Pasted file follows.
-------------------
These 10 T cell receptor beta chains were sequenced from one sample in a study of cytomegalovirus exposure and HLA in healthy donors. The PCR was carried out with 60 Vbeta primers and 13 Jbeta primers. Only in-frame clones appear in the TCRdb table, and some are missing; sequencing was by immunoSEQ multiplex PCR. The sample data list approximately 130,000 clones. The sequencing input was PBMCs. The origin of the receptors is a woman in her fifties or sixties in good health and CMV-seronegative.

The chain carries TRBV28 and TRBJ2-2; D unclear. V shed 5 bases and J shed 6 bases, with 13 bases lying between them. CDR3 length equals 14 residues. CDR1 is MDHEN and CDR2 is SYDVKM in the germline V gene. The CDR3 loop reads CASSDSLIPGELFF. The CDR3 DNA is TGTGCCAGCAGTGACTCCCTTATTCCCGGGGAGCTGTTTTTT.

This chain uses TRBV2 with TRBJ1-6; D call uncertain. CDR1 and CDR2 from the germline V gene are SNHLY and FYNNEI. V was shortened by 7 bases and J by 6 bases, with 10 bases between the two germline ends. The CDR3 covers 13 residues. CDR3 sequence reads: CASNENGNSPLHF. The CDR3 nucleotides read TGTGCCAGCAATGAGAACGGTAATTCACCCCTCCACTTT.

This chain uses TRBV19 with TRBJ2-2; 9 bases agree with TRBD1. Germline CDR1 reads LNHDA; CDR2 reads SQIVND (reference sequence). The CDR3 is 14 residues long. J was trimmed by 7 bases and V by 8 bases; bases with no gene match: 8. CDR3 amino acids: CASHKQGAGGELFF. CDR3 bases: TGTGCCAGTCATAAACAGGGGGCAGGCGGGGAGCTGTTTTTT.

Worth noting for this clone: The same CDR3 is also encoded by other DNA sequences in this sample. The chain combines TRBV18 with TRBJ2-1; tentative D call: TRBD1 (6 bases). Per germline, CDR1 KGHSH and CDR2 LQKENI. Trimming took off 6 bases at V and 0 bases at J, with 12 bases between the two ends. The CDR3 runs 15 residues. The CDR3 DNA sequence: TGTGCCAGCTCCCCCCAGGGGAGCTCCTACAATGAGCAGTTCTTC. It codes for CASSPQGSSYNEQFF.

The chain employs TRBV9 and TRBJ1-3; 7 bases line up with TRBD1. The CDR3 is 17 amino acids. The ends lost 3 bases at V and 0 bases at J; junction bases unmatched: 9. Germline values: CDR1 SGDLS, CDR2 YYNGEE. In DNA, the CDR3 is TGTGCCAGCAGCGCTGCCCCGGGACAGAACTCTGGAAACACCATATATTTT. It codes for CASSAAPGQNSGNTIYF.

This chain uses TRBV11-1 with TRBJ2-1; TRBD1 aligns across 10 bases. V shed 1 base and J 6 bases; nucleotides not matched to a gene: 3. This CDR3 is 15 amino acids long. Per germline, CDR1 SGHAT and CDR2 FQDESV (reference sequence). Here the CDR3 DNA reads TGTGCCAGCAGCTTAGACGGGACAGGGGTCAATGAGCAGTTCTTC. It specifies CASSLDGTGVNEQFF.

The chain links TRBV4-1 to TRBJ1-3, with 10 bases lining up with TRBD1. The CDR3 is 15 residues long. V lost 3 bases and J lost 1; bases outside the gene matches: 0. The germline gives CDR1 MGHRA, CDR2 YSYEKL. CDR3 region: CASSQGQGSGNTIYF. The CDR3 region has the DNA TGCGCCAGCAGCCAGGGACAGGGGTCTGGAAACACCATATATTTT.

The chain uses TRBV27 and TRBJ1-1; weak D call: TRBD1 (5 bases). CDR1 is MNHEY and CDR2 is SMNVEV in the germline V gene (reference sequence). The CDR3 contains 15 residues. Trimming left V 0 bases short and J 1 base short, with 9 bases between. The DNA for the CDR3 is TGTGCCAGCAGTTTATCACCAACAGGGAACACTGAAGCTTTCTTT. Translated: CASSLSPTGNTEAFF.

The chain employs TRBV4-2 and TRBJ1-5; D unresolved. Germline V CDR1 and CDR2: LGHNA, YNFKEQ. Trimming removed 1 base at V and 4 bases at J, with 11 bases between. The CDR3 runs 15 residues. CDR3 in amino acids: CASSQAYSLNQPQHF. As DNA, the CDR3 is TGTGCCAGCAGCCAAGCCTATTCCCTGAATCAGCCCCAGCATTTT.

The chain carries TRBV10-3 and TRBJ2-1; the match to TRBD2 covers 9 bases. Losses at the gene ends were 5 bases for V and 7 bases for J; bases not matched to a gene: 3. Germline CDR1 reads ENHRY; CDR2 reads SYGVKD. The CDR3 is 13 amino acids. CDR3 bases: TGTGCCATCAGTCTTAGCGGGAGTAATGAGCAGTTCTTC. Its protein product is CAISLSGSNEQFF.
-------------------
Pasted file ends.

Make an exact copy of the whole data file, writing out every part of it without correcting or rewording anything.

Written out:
These 10 T cell receptor beta chains were sequenced from one sample in a study of cytomegalovirus exposure and HLA in healthy donors. The PCR was carried out with 60 Vbeta primers and 13 Jbeta primers. Only in-frame clones appear in the TCRdb table, and some are missing; sequencing was by immunoSEQ multiplex PCR. The sample data list approximately 130,000 clones. The sequencing input was PBMCs. The origin of the receptors is a woman in her fifties or sixties in good health and CMV-seronegative.

The chain carries TRBV28 and TRBJ2-2; D unclear. V shed 5 bases and J shed 6 bases, with 13 bases lying between them. CDR3 length equals 14 residues. CDR1 is MDHEN and CDR2 is SYDVKM in the germline V gene. The CDR3 loop reads CASSDSLIPGELFF. The CDR3 DNA is TGTGCCAGCAGTGACTCCCTTATTCCCGGGGAGCTGTTTTTT.

This chain uses TRBV2 with TRBJ1-6; D call uncertain. CDR1 and CDR2 from the germline V gene are SNHLY and FYNNEI. V was shortened by 7 bases and J by 6 bases, with 10 bases between the two germline ends. The CDR3 covers 13 residues. CDR3 sequence reads: CASNENGNSPLHF. The CDR3 nucleotides read TGTGCCAGCAATGAGAACGGTAATTCACCCCTCCACTTT.

This chain uses TRBV19 with TRBJ2-2; 9 bases agree with TRBD1. Germline CDR1 reads LNHDA; CDR2 reads SQIVND (reference sequence). The CDR3 is 14 residues long. J was trimmed by 7 bases and V by 8 bases; bases with no gene match: 8. CDR3 amino acids: CASHKQGAGGELFF. CDR3 bases: TGTGCCAGTCATAAACAGGGGGCAGGCGGGGAGCTGTTTTTT.

Worth noting for this clone: The same CDR3 is also encoded by other DNA sequences in this sample. The chain combines TRBV18 with TRBJ2-1; tentative D call: TRBD1 (6 bases). Per germline, CDR1 KGHSH and CDR2 LQKENI. Trimming took off 6 bases at V and 0 bases at J, with 12 bases between the two ends. The CDR3 runs 15 residues. The CDR3 DNA sequence: TGTGCCAGCTCCCCCCAGGGGAGCTCCTACAATGAGCAGTTCTTC. It codes for CASSPQGSSYNEQFF.

The chain employs TRBV9 and TRBJ1-3; 7 bases line up with TRBD1. The CDR3 is 17 amino acids. The ends lost 3 bases at V and 0 bases at J; junction bases unmatched: 9. Germline values: CDR1 SGDLS, CDR2 YYNGEE. In DNA, the CDR3 is TGTGCCAGCAGCGCTGCCCCGGGACAGAACTCTGGAAACACCATATATTTT. It codes for CASSAAPGQNSGNTIYF.

This chain uses TRBV11-1 with TRBJ2-1; TRBD1 aligns across 10 bases. V shed 1 base and J 6 bases; nucleotides not matched to a gene: 3. This CDR3 is 15 amino acids long. Per germline, CDR1 SGHAT and CDR2 FQDESV (reference sequence). Here the CDR3 DNA reads TGTGCCAGCAGCTTAGACGGGACAGGGGTCAATGAGCAGTTCTTC. It specifies CASSLDGTGVNEQFF.

The chain links TRBV4-1 to TRBJ1-3, with 10 bases lining up with TRBD1. The CDR3 is 15 residues long. V lost 3 bases and J lost 1; bases outside the gene matches: 0. The germline gives CDR1 MGHRA, CDR2 YSYEKL. CDR3 region: CASSQGQGSGNTIYF. The CDR3 region has the DNA TGCGCCAGCAGCCAGGGACAGGGGTCTGGAAACACCATATATTTT.

The chain uses TRBV27 and TRBJ1-1; weak D call: TRBD1 (5 bases). CDR1 is MNHEY and CDR2 is SMNVEV in the germline V gene (reference sequence). The CDR3 contains 15 residues. Trimming left V 0 bases short and J 1 base short, with 9 bases between. The DNA for the CDR3 is TGTGCCAGCAGTTTATCACCAACAGGGAACACTGAAGCTTTCTTT. Translated: CASSLSPTGNTEAFF.

The chain employs TRBV4-2 and TRBJ1-5; D unresolved. Germline V CDR1 and CDR2: LGHNA, YNFKEQ. Trimming removed 1 base at V and 4 bases at J, with 11 bases between. The CDR3 runs 15 residues. CDR3 in amino acids: CASSQAYSLNQPQHF. As DNA, the CDR3 is TGTGCCAGCAGCCAAGCCTATTCCCTGAATCAGCCCCAGCATTTT.

The chain carries TRBV10-3 and TRBJ2-1; the match to TRBD2 covers 9 bases. Losses at the gene ends were 5 bases for V and 7 bases for J; bases not matched to a gene: 3. Germline CDR1 reads ENHRY; CDR2 reads SYGVKD. The CDR3 is 13 amino acids. CDR3 bases: TGTGCCATCAGTCTTAGCGGGAGTAATGAGCAGTTCTTC. Its protein product is CAISLSGSNEQFF.